For both dispensaries and cultivation facilities, the process of bringing cannabis products in and out of the building is both operationally critical and externally controversial. If you don’t have the right loading area design, you may have to make costly changes later in the process—or even abandon an otherwise strategic site, because the site simply can’t alleviate community concerns about safety or traffic.

Technology installation is part of your schedule, whether you plan for it or not

Many cultivation facilities are largely located in existing buildings that began their life as a warehouse or factory. However, the shell is just the beginning. Beyond ensuring the construction is code compliant and aligns with the operational program, the construction timeline needs to account for the installation of multiple complex interlocking technology systems required to grow high-quality, legal cannabis. Major systems include advanced HVAC systems that regulate and measure air purity, sophisticated lighting systems, cannabis processing equipment that requires custom environments, industrial-scale kitchen areas and advanced racking, water supply and automation systems.

Don’t underestimate the HVAC, lighting and other technical requirements for cultivation facilities

More similar to pharmaceutical manufacturing operations than a family farm, cannabis cultivation requires highly specialized facility features. The products that will be grown in the facility will undergo rigorous testing and compliance monitoring, requiring sophisticated lighting, air purification and water management systems. Working with a knowledgeable team who can ask the right questions based on operational experience is critical to ensuring an environment conducive to growing high-quality cannabis.

Build in flexibility for rapidly evolving needs and regulations—especially the transition from medical to recreational sales

Today’s regulations are tomorrow’s memories. In a rapidly evolving industry, your facility needs to be compliant today, and give you flexibility to adjust as regulations change. The most significant change may come when your state evolves from medicinal cannabis legalization to recreational use. Typically, when a facility has been designed according to medical regulations, it will need significant renovation to be compliant for adult use cannabis growth, processing or sales. By making future-forward decisions during the design-build and site selection processes, you’ll ensure your facility is ready for that transition, saving time and money down the road.

Environmental impact can bring construction to a halt if you’re not careful

Even well into the construction or renovation process, your facility’s impact on the natural environment is an important aspect of the project. Mistakes can potentially give ammunition to anti-cannabis foes or bring expensive and unexpected issues to address. To avoid costly environment-related delays, it is beneficial to establish relationships with local authorities early on in the development process. Be proactive and address any concerns in advance: i.e. plan to improve water and air quality; reduce energy use; manage waste discharge; protect nearby wetlands, rivers, fisheries and forests and have a plan in place in case you discover ancient human artifacts (classified as “cultural resources”).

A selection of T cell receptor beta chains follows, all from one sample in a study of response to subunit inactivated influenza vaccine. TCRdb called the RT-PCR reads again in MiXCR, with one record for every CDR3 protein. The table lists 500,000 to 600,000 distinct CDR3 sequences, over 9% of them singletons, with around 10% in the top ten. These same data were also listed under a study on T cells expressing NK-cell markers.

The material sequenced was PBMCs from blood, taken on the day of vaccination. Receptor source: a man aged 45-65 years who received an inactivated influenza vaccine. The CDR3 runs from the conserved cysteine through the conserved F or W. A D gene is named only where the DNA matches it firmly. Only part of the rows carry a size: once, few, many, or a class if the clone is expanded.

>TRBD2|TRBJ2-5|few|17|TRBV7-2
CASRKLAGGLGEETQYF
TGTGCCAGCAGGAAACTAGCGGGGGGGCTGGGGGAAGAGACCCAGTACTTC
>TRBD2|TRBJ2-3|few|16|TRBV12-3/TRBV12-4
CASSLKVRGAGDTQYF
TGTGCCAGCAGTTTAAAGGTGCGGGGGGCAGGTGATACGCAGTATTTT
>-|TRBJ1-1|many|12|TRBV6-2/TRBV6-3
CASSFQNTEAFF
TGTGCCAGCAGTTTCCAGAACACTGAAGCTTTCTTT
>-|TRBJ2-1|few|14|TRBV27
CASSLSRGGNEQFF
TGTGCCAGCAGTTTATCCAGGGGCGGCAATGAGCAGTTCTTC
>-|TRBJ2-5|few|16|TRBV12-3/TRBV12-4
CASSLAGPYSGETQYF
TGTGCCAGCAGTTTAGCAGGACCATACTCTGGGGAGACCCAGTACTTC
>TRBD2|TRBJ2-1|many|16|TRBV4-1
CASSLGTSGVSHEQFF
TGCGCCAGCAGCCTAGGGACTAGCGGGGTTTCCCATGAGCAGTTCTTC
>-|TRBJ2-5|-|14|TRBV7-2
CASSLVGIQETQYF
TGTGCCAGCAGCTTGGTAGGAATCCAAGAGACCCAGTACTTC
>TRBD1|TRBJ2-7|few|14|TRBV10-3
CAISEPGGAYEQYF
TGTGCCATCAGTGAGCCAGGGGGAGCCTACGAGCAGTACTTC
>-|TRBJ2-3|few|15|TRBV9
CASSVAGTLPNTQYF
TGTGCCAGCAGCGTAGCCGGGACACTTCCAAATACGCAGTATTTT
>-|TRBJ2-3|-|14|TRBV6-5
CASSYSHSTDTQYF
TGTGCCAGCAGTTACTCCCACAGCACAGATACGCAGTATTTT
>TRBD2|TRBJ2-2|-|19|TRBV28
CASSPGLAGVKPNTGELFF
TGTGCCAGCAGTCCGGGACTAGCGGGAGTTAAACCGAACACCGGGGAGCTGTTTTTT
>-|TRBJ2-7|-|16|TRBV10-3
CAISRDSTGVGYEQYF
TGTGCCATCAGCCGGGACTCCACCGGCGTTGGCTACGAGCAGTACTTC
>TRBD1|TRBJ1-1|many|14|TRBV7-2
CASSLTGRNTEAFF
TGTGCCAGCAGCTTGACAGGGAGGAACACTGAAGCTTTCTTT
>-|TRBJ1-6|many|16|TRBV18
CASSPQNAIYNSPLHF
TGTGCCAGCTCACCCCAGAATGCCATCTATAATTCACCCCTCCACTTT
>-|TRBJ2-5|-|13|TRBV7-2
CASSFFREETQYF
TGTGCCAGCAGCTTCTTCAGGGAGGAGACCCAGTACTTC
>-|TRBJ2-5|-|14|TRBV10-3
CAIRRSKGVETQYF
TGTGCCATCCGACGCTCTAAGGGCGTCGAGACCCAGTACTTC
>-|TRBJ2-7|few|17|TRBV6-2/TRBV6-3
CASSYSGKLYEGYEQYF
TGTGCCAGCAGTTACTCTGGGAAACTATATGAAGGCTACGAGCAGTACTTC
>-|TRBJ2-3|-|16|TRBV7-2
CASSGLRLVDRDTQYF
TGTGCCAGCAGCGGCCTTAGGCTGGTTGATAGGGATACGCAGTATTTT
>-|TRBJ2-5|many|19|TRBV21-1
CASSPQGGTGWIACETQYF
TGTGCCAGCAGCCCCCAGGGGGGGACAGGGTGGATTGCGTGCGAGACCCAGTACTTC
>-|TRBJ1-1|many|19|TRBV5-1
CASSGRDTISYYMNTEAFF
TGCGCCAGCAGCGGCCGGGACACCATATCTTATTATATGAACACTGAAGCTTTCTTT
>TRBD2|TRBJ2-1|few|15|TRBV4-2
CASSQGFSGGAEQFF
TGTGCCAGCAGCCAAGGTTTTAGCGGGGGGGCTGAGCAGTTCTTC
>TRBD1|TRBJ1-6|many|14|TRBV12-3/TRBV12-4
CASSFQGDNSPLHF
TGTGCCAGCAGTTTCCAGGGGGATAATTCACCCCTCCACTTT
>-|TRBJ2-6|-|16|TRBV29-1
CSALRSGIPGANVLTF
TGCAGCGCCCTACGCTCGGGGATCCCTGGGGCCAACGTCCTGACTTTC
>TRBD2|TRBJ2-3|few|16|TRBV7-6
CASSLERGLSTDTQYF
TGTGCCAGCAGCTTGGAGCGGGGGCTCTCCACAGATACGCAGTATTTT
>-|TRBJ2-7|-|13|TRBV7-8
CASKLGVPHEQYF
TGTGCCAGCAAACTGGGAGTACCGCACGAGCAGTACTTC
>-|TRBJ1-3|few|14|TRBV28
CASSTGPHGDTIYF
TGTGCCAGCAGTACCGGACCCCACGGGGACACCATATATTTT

There’s an upswell of interest from real estate companies to expand services into the cannabis sector, and rightly so, given the rising demand for cannabis retail, cultivation and processing facilities. The successful projects will be the ones that plan for the complexity of this highly regulated industry.

About the author

Andy Poticha is the principal of Northbrook, Illinois-based Cannabis Facility Construction and Mosaic Construction. He has led the renovation of more than 30 cultivation facilities, processing centers and dispensary projects totaling more than 307,800 square feet in eight states including Illinois.

Cannabis Facility Construction Setting the Industry Standard

With the legalization of medical and recreational marijuana, Cannabis Facility Construction, Northbrook, Illinois, a division of Mosaic Construction, recognized the potential to establish a new standard in full-service facility construction of cultivation facilities, processing centers, and dispensaries. Leveraging its extensive Design-Build experience within this emerging industry, Cannabis Facility Construction has 27 cannabis facilities successfully completed and in development covering more than 286,970 square feet of usable space in multiple states.

We understand the complex issues facing cannabis business owners and investors.  Our experience in the industry, combined with over 25 years of Design-Build commercial construction expertise uniquely qualifies us to help manage the challenges inherent in cannabis facility construction. We bring it all together by creating the facility that exactly meets our clients’ business needs,” according to Cannabis Facility Construction principals, Andy Poticha, Ira Singer and Mike Frazin.

In particular, Cannabis Facility Construction recognizes that there is an art and a science to converting raw materials of cannabis and finished products. Its processing centers are outfitted to master the product in all its forms and uses, and to meet all state regulations and local fire and safety codes. Its four-stage approach encompasses its Design-Build expertise for processing facilities; construction management; security infrastructure and planning; and permitting and compliance support.

Cannabis industry investors and owners recognize that they must select the right contractor who can help them best achieve their goals. Cannabis Facility Construction understands the entire process of consulting, constructing and transforming a property so that projects are delivered on time, within the budget and with minimal disruption in business operations.

“We are a company that cares about its clients and its trade partners.  We understand the importance of helping others. By partnering with a multitude of organizations, we have achieved real success. Having a “Pay it Forward” mindset provides us the opportunity to find ways to make a difference through the giving of our time, resources, and financial contributions.  Our diverse relationships extend to local non-profit organizations, community groups, Midwest-based charities, and national and worldwide organizations.  We make the world better when we lead by example,” notes Mike Frazin.